I love technology . . . except when I don't.
In the rare down time between semesters, I have found myself with the opportunity to read for pleasure. At my wife's suggestion, I read a book on her Kindle. It wasn't my first reading experience on the Kindle—in fact, I have used the Kindle a lot. I love the Kindle, and just about everything about the experience of reading on it. Reading the book was great, even with booklight at night.
When I moved on to the second book, I used an actual book I checked out to the library. And honestly, I find the process of using an actual book to be a bit clunky in comparison to the Kindle. I love the limited movement/noise of only having to click a thumb to turn a page (especially when I'm reading in bed and Em is asleep and I'm trying to stay quiet—I can't help it, I'm a noisy page turner). The book is significantly bigger, it's heavier, and it's just more cumbersome all around.
But the problem is this. Now that Em and I have both read the book that she bought on her Kindle, we're stuck with it. That's my biggest problem with the e-book technology—they have worried so much about protecting the technology, they have made it too hard to do the most important thing that people love to do with a good book -- pass it on. I love buying and selling used books on Half.com and eBay, but I can't do that with the Kindle books. There is no secondary market. And that's going to be the biggest letdown about this technology when "the next big thing" in reading comes along -- there will be no way for this window of time to be captured.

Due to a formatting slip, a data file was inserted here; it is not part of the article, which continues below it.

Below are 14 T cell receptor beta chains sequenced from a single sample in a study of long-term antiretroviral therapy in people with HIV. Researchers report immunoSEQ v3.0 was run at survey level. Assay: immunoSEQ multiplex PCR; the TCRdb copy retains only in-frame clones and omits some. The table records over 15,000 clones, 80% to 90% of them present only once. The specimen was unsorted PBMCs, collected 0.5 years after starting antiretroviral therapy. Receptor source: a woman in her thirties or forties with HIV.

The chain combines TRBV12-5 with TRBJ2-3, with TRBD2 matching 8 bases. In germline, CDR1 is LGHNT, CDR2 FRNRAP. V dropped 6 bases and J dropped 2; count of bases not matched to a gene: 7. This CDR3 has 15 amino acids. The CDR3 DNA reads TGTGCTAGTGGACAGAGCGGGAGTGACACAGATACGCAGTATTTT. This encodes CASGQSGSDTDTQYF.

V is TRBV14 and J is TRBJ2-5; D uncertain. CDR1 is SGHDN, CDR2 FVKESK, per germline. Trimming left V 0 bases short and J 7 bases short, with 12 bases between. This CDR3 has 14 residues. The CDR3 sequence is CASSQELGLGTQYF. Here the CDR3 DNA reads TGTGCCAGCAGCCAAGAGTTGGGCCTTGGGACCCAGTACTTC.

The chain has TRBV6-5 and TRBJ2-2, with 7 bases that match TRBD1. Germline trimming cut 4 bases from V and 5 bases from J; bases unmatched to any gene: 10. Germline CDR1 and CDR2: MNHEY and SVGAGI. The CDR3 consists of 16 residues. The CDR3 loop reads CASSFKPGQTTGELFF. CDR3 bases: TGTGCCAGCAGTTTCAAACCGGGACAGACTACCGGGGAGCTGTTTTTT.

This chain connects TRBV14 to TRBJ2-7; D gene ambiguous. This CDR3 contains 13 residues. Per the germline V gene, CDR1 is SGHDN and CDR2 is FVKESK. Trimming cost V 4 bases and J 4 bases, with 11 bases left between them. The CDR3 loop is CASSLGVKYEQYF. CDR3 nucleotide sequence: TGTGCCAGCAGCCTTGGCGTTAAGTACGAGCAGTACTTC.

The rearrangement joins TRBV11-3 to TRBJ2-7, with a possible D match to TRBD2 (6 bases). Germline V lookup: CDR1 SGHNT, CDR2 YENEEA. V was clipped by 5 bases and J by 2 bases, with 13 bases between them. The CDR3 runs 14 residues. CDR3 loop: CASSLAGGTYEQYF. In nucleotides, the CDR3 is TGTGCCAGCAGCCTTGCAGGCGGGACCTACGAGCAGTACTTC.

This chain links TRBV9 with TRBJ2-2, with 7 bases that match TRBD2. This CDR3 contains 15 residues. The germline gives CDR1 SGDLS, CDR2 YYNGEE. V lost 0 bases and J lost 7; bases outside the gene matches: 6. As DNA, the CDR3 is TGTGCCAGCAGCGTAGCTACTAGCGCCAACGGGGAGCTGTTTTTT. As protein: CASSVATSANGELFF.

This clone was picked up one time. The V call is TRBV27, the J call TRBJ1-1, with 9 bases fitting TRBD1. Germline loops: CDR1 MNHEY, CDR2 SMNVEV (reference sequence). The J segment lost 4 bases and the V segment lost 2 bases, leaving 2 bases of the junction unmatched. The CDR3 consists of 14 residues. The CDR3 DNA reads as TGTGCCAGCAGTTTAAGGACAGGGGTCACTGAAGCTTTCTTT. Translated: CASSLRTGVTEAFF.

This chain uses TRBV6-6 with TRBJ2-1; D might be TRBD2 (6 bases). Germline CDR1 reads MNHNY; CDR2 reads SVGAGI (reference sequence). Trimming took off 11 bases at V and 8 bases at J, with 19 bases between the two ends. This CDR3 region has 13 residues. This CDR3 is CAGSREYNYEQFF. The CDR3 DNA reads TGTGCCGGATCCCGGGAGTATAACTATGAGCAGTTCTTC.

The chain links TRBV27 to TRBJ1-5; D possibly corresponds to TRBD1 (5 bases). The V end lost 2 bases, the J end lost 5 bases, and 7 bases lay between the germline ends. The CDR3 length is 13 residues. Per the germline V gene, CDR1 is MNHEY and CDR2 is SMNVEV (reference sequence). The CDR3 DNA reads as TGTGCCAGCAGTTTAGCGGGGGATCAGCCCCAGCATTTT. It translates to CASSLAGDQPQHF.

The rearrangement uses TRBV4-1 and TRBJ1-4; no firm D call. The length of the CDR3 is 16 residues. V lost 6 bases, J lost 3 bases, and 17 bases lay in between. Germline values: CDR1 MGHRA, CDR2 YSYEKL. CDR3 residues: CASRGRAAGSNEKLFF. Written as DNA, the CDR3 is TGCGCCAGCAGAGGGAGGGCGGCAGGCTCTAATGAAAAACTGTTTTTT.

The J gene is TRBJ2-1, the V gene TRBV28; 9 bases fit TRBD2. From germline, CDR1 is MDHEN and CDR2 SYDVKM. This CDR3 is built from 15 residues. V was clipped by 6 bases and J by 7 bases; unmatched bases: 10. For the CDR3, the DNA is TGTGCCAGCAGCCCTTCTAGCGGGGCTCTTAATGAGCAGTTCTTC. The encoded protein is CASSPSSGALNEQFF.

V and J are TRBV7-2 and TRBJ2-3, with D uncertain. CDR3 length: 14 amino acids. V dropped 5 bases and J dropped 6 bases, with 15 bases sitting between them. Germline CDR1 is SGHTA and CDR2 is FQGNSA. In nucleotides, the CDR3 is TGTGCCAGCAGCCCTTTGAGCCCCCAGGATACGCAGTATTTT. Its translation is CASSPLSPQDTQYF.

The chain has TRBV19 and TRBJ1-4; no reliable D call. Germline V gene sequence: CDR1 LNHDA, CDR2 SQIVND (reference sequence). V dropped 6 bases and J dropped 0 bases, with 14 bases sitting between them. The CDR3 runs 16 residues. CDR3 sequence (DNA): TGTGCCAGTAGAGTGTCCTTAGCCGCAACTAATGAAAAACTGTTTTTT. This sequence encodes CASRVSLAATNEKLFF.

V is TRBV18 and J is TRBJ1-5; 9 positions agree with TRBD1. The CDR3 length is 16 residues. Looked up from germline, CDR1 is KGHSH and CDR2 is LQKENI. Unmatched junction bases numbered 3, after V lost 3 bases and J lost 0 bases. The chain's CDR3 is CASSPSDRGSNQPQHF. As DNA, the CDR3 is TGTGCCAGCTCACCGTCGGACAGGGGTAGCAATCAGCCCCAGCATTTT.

Right now, if I were to stumble upon an old box of books somewhere, it'd be awesome. Even if I didn't know any of the authors or titles, I could try one out, or look them up, try to sell them, etc. Ten years from now, what is anyone going to do if they find an old Kindle?
I love having the Kindle technology. I just hate being stuck with the Kindle books when I'm done.